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Stage Door: Me, Myself & I, Penny Penniworth

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Identity is a tricky issue -- especially when an eccentric mother names her twins Otto -- then bemoans the fact she can't tell them apart. "Identical twins, identical names!" she trumpets, with the awful logic of the mad. To differentiate the two, if only tangentially, she has dubbed one OTTO and the other otto. If it all sounds crazy, it is. And in Edward Albee's absurdist comedy Me, Myself & I,, now at Playwrights Horizons, the parameters of sanity get pushed to the brink.

Albee, best known for his masterworks, Who's Afraid of Virginia Woolf, A Delicate Balance, is back in the world of existential wackiness. He first explored this terrain in The Sandbox, his late '50s play that skillfully challenged theatrical tradition. Now, in his eighth decade, he has returned to his literary roots.

Noted for his wordplay and black comedy style, Albee has crafted a clever but flawed play in Me, Myself & I, though it's graced with wonderfully fierce performances by two theatrical vets. Elizabeth Ashley shines as the over-the-top Mother, while Brian Murray is terrific as her bemused longtime lover, a doctor who, unlike his exacerbating mate, can tell the boys apart. They command the stage effortlessly; their sometimes-vaudevillian interplay is genuinely funny.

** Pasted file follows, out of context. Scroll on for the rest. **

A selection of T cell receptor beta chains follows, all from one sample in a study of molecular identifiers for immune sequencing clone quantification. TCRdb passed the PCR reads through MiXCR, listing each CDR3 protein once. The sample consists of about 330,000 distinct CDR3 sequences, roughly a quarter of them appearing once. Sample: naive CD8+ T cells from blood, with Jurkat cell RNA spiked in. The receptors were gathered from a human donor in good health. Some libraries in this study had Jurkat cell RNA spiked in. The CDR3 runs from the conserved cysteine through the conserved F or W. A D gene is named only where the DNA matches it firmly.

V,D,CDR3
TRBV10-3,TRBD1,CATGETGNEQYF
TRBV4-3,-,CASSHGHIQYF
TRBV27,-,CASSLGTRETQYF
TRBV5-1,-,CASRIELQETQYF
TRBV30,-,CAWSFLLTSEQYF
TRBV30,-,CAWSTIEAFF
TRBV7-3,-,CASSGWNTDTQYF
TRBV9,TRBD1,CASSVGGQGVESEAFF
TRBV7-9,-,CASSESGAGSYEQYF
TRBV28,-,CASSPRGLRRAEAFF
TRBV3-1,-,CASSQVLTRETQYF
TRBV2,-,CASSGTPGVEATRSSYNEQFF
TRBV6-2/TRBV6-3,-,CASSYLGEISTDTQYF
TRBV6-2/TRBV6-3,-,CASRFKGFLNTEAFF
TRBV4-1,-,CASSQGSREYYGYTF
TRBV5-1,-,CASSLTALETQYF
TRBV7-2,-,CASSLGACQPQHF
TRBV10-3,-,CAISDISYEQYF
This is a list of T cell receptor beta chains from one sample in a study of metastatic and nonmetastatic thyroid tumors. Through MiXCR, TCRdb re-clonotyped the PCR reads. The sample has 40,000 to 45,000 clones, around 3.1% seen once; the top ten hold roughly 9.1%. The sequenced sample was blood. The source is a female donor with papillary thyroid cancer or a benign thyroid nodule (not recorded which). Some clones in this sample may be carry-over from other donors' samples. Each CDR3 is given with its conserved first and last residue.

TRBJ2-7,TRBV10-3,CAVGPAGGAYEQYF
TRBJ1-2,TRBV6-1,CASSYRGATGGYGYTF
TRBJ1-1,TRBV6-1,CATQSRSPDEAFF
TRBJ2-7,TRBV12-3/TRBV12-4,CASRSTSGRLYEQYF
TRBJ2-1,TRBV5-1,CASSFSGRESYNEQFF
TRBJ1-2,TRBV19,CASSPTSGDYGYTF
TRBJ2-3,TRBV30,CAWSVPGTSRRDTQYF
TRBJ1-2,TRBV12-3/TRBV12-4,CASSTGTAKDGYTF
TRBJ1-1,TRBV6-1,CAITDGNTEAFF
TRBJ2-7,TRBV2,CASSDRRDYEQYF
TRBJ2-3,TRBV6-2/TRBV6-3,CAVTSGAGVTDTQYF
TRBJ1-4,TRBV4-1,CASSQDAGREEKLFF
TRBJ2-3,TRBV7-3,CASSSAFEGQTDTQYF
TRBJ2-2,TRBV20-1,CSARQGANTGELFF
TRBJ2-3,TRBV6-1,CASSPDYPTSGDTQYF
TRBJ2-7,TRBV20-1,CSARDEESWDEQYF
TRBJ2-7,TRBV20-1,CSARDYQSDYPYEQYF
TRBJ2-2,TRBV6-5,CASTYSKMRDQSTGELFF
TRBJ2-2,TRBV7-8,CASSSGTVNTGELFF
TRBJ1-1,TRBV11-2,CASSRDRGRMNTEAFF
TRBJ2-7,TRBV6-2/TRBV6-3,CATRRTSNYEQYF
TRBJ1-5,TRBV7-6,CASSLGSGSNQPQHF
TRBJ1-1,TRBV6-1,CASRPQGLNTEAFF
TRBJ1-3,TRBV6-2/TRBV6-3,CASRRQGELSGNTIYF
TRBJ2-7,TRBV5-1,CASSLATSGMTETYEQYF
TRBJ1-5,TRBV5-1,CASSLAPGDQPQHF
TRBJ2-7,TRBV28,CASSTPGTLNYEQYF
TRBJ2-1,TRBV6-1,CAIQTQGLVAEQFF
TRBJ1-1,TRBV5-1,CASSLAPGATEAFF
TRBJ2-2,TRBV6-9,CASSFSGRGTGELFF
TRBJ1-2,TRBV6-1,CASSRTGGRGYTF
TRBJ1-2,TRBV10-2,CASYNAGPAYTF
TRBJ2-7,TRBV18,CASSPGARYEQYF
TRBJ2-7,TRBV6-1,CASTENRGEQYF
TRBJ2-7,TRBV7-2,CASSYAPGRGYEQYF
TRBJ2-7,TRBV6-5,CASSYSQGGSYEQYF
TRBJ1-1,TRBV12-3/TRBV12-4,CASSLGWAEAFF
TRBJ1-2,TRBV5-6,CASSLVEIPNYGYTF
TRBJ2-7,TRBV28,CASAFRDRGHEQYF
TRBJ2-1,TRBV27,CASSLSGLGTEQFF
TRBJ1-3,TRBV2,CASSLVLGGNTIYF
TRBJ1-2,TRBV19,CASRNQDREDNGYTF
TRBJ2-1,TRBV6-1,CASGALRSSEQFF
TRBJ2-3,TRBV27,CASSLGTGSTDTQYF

The twins' palindrome name undergoes all sorts of parsing, raising the philosophical question of how we define the self. Determined to regain his identity, the evil OTTO (Zachary Booth), distinct from the good otto (Preston Sadleir) hits on a scheme worthy of his dysfunctional family: He renounces his brother's existence, and announces he intends to become Chinese.

Me, Myself & I is a well-directed effort, thanks to Emily Mann, who is comfortable with Albee's linguistic games, but the narrative, which traffics in the dangers of delusions, goes off-kilter. Plus, the repetitions of Otto vs. otto drag on. There are uniformly good performances all round, including from Maureen, (Natalia Payne), otto's girlfriend, yet one leaves the theater with an odd sensation: feeling both entertained and disappointed.

No such contradictions exist with Penny Penniworth, a superb send-up of Charles Dickens at Tada! The extraordinarily talented four-person Emerging Arts Theater ensemble lampoons Dickens' greatest works -- Great Expectations, A Tale of Two Cities, Oliver Twist -- with razor-sharp comic timing. The props and set are minimal, but the production is priceless.

Playwright Chris Weikel knows his stuff, creating parodies of Dickensian stock characters, such as Miss Havasnort, Melodious Diggs and Rupert Strife, with unabashed glee. His wild narrative is both reminiscent of Dickens and laugh-out-loud hilarious. Young Penny is left destitute when her father loses his fortune. Forced to navigate 19th-century London, she meets a host of outrageous characters, expertly rendered by Jamie Heinlein (who also plays Penny), Christopher Borg, Jason O'Connell and Ellen Reilly.

Director Mark Finley has assembled a first-rate cast, capable of changing identities and accents in a flash. All make Penny Penniworth, which runs through Oct. 3, theatrical magic.